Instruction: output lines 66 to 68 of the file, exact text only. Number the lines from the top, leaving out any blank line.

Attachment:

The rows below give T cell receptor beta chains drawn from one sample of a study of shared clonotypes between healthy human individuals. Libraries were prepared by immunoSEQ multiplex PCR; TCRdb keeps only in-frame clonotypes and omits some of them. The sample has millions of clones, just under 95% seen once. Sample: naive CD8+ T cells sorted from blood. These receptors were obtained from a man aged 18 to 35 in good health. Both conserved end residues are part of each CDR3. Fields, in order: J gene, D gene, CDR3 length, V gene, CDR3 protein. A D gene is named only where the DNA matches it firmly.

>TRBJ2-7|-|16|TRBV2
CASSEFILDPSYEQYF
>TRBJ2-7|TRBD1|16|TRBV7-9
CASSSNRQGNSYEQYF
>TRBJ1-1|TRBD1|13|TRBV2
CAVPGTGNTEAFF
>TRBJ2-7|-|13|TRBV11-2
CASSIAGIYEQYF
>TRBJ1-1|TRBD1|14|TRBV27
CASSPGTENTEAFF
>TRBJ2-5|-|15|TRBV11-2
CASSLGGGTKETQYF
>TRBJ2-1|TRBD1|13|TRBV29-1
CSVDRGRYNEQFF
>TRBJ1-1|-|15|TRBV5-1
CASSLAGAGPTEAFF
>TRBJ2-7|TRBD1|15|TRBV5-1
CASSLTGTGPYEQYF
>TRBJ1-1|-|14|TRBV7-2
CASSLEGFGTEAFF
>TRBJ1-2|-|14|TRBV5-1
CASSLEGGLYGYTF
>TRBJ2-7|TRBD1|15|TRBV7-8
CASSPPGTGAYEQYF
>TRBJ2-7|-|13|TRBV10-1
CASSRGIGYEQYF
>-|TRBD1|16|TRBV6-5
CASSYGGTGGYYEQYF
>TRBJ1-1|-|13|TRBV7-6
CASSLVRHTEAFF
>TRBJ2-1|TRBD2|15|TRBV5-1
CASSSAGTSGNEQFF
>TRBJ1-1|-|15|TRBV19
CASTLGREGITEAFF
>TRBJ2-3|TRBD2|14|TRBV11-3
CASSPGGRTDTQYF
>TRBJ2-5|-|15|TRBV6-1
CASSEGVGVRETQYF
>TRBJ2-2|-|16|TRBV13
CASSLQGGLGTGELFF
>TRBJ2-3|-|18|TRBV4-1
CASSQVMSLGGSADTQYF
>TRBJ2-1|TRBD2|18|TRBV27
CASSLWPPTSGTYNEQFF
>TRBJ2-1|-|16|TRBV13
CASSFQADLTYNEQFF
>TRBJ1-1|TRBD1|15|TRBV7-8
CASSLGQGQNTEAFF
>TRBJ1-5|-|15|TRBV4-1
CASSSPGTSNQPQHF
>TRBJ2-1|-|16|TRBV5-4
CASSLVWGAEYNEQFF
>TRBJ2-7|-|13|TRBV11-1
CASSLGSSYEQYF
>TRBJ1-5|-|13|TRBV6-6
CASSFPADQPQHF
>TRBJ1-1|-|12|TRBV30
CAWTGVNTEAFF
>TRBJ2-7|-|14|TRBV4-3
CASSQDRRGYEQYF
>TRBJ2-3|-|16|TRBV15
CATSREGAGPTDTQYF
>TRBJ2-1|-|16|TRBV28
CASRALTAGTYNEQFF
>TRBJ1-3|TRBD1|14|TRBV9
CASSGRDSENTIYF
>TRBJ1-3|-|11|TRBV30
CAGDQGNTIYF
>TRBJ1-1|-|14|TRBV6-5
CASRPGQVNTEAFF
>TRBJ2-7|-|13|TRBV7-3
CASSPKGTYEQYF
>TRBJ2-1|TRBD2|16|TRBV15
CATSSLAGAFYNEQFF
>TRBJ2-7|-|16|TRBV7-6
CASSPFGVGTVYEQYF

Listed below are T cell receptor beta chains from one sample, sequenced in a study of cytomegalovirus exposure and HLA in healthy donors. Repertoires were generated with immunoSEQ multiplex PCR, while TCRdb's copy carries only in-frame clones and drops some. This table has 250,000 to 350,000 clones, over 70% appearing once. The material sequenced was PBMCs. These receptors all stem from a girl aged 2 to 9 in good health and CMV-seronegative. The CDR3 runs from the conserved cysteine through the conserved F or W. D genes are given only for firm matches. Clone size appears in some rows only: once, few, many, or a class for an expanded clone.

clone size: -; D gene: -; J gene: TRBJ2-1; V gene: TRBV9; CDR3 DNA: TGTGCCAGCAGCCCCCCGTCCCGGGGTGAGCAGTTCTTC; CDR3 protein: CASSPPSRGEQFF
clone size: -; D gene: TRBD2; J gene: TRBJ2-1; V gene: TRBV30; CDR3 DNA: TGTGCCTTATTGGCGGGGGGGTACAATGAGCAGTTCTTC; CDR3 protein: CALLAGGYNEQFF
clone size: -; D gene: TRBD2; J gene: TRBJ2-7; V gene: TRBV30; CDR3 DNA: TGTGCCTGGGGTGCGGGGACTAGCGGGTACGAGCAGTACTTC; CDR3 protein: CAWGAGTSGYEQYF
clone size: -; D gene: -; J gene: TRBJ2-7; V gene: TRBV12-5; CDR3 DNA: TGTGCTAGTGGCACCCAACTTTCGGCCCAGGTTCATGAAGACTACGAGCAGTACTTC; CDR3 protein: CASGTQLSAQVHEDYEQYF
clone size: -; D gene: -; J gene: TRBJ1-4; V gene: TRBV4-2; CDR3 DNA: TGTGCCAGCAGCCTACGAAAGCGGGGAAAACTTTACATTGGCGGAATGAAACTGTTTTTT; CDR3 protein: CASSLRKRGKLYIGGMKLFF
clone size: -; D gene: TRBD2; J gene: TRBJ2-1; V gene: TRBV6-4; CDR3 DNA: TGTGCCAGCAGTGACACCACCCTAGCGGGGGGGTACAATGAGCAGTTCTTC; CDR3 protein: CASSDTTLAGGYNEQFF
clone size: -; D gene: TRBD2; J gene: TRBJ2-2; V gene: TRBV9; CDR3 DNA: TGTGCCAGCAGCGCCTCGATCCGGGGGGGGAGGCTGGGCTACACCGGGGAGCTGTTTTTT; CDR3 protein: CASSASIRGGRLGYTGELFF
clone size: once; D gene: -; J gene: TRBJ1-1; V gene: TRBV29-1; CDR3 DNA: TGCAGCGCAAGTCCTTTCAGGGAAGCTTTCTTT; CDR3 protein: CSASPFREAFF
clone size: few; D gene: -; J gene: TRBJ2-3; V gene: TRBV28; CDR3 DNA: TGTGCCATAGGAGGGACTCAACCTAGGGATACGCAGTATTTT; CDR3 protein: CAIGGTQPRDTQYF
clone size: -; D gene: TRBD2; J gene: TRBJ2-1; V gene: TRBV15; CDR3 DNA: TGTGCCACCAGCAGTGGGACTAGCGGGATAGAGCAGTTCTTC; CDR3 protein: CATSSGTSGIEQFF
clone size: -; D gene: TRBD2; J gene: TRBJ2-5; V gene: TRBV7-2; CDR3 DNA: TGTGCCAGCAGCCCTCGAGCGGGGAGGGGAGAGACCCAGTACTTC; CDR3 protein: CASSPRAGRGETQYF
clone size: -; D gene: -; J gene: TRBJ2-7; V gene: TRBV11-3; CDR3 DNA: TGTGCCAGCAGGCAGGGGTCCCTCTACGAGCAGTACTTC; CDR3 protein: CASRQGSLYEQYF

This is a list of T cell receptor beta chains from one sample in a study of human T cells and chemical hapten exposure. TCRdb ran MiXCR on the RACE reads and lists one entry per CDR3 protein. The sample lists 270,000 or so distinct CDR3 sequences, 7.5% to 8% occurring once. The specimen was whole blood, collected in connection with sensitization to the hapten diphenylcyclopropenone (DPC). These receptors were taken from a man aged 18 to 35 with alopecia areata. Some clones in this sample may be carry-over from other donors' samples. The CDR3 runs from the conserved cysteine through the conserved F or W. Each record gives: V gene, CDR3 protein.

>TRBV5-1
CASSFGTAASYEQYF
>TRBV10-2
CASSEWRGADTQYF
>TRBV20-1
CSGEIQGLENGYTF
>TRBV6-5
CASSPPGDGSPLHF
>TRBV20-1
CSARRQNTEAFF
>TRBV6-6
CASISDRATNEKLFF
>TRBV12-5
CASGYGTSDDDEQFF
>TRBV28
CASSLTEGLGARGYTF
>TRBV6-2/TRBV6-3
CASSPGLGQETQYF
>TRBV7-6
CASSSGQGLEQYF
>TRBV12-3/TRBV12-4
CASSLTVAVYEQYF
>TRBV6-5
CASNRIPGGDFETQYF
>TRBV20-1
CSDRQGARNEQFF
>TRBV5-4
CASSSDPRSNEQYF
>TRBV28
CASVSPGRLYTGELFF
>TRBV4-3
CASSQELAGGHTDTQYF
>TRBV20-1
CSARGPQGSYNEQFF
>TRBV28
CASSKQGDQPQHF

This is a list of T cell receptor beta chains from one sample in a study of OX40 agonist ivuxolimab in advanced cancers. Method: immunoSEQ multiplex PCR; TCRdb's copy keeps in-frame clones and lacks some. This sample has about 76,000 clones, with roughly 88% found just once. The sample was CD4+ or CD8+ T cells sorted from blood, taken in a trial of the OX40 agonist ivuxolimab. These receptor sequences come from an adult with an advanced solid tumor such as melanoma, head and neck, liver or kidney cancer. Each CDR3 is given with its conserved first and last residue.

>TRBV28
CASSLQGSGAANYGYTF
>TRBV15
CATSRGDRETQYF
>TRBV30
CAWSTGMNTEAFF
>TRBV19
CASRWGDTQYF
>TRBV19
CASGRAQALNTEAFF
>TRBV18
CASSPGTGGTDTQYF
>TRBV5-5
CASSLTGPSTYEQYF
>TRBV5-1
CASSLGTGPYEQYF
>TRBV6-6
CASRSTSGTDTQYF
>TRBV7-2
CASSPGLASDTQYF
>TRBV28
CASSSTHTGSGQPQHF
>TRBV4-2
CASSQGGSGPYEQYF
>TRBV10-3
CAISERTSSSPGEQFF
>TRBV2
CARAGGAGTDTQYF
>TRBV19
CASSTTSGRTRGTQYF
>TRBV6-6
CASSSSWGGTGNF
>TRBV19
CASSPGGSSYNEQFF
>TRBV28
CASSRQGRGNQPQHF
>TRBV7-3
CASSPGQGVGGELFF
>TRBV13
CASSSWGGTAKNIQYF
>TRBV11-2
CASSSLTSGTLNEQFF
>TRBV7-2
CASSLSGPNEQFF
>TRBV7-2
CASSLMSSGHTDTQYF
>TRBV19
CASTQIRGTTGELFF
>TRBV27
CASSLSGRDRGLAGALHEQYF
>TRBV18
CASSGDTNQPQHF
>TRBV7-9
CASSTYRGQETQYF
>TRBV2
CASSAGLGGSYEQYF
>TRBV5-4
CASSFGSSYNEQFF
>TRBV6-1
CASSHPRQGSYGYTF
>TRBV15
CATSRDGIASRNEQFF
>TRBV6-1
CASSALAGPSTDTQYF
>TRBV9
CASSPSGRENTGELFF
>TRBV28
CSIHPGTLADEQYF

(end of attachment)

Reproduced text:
>TRBJ1-3|TRBD1|14|TRBV9
CASSGRDSENTIYF
>TRBJ1-3|-|11|TRBV30